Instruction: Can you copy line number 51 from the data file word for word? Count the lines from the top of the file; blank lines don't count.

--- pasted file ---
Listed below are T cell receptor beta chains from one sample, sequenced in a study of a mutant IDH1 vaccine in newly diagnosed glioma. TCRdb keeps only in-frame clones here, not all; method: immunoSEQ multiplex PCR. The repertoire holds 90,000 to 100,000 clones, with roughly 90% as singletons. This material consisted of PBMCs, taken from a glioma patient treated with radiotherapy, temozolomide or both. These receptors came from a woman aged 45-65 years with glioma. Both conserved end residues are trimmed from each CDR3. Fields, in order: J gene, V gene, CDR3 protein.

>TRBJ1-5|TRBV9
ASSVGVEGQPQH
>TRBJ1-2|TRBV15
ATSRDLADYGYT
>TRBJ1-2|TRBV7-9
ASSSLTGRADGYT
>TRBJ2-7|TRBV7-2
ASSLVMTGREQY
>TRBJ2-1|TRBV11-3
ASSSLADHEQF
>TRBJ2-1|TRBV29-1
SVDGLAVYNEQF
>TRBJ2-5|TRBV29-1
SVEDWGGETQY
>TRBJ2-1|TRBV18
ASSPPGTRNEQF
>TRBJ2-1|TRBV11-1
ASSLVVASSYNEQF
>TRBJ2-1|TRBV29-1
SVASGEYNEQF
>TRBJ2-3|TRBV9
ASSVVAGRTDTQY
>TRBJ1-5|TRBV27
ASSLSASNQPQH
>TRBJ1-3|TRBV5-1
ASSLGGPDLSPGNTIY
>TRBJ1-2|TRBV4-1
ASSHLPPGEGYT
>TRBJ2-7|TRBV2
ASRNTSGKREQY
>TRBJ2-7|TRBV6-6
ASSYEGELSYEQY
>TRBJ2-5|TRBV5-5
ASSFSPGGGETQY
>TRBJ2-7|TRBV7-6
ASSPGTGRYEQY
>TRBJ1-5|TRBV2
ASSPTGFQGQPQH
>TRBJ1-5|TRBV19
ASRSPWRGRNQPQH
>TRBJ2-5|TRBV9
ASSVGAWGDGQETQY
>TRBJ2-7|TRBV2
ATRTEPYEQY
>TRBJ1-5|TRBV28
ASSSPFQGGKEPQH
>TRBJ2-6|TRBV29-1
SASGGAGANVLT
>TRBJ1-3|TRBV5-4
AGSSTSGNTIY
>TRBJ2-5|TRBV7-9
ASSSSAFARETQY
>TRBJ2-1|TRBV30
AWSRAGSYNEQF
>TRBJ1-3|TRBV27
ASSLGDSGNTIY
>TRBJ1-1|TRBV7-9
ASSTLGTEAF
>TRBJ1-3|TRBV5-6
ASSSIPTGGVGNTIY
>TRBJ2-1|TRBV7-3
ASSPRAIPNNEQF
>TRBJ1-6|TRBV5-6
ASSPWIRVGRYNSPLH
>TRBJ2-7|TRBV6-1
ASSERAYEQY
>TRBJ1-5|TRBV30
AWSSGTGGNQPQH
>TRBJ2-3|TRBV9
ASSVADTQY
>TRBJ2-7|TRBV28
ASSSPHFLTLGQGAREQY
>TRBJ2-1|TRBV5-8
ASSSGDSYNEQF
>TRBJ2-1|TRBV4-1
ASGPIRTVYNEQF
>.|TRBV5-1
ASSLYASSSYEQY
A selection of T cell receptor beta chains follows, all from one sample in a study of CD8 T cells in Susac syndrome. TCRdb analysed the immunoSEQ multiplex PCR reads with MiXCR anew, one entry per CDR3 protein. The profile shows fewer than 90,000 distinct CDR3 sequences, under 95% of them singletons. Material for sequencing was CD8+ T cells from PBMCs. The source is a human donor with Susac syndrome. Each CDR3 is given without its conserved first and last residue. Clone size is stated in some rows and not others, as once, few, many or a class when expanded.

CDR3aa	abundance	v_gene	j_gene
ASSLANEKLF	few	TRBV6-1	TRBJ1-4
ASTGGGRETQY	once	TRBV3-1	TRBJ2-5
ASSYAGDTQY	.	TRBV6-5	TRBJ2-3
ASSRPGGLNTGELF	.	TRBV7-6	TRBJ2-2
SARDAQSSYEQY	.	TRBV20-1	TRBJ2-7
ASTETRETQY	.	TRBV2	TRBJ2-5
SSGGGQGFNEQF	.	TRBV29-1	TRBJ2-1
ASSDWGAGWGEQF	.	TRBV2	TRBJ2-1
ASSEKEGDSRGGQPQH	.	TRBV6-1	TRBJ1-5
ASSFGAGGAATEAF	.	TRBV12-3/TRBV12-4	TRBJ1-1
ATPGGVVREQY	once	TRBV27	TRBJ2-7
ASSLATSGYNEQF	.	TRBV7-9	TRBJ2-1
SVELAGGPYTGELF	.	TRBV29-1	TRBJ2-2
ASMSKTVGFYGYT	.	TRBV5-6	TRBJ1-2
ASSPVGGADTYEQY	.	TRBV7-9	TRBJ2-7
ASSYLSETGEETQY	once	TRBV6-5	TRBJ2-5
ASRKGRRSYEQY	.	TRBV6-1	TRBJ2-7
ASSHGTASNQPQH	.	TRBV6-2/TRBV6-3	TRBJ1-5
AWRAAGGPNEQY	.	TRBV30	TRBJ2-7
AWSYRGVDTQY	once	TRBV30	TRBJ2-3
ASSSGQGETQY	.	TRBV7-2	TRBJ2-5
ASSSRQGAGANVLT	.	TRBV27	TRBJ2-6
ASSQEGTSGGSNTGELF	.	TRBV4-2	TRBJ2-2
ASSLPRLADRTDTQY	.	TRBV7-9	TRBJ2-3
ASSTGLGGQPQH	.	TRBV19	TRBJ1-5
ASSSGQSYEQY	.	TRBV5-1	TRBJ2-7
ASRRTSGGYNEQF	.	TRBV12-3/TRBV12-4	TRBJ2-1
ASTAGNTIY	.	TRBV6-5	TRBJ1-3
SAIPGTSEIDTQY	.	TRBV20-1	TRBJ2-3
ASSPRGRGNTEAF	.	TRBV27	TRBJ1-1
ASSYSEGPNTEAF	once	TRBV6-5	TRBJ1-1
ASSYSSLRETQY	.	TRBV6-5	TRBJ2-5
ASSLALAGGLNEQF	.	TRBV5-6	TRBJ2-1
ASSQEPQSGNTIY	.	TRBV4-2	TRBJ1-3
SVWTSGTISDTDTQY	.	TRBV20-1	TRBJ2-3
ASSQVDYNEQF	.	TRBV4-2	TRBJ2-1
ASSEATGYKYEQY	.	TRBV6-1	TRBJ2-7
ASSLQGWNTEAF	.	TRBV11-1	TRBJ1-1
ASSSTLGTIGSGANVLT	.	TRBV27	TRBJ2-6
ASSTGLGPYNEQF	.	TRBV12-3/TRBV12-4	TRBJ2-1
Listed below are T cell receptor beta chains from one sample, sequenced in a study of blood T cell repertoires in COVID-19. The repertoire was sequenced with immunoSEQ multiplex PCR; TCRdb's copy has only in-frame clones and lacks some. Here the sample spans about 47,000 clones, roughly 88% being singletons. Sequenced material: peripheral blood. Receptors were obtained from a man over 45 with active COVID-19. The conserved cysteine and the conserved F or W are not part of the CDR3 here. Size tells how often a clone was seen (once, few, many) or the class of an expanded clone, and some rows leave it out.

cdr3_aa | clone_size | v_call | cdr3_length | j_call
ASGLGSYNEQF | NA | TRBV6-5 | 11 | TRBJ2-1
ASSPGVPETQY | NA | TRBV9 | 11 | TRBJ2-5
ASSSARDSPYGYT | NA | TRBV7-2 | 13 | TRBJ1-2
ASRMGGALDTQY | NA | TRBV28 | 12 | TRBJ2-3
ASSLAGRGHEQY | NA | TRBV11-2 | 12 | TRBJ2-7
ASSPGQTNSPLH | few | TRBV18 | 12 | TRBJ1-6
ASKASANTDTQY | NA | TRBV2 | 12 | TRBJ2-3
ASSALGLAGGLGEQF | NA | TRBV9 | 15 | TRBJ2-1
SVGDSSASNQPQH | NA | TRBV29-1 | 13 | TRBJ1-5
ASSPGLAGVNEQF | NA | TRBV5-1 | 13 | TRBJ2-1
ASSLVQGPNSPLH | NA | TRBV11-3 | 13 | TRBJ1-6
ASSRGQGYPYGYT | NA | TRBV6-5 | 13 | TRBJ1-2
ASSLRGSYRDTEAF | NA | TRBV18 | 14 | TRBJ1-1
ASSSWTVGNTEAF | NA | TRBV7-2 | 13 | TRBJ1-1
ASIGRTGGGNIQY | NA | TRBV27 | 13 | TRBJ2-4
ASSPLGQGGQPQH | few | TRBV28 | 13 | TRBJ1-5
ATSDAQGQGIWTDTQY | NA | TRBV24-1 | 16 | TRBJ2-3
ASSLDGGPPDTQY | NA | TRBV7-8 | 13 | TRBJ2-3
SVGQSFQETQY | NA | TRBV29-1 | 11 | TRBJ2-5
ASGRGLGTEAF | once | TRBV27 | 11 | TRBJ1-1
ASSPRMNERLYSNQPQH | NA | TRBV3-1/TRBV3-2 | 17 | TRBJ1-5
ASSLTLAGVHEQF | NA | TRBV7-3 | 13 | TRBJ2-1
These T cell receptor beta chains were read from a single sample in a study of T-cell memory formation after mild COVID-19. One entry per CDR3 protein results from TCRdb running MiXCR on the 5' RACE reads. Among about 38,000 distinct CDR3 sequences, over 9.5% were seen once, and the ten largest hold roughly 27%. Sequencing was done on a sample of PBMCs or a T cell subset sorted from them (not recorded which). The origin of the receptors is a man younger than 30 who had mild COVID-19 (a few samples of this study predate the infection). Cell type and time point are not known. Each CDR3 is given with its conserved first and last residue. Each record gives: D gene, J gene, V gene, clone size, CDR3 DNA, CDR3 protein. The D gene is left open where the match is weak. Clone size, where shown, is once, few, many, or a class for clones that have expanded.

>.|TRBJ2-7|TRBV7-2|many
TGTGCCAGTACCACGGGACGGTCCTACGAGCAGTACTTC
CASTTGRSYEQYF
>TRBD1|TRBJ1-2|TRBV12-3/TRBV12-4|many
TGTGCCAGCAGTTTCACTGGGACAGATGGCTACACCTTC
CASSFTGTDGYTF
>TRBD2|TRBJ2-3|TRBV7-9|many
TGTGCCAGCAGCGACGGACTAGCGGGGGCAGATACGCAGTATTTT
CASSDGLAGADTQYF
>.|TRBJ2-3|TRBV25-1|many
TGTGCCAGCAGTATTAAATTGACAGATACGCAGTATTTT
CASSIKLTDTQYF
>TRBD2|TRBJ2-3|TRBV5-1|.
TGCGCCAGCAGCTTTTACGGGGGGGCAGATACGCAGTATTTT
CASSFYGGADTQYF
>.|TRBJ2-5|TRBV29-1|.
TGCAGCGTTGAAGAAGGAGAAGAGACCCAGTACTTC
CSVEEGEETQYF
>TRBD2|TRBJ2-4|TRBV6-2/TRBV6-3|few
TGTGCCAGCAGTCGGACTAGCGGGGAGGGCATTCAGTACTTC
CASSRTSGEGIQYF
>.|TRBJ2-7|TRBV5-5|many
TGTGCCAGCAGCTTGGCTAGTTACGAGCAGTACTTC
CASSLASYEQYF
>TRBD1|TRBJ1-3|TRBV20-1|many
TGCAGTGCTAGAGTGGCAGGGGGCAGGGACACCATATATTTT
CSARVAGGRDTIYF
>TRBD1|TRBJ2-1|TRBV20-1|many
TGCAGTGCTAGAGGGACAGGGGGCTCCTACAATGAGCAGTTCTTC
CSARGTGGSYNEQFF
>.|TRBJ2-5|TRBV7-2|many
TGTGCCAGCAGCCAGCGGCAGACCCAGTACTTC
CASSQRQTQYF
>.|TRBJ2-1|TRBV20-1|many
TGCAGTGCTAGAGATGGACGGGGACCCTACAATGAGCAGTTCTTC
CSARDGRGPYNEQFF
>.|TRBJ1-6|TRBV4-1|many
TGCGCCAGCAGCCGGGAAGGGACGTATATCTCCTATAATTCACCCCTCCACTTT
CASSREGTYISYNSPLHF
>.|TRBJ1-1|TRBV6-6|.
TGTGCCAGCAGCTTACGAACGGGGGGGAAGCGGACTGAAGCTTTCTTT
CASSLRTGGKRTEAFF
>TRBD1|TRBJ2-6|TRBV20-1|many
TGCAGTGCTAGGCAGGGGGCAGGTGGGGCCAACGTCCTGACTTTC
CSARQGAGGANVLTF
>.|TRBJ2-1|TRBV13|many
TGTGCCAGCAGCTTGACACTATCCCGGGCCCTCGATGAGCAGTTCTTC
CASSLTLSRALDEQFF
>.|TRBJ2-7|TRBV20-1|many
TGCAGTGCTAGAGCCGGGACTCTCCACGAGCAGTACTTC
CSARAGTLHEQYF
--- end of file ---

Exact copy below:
AGSSTSGNTIY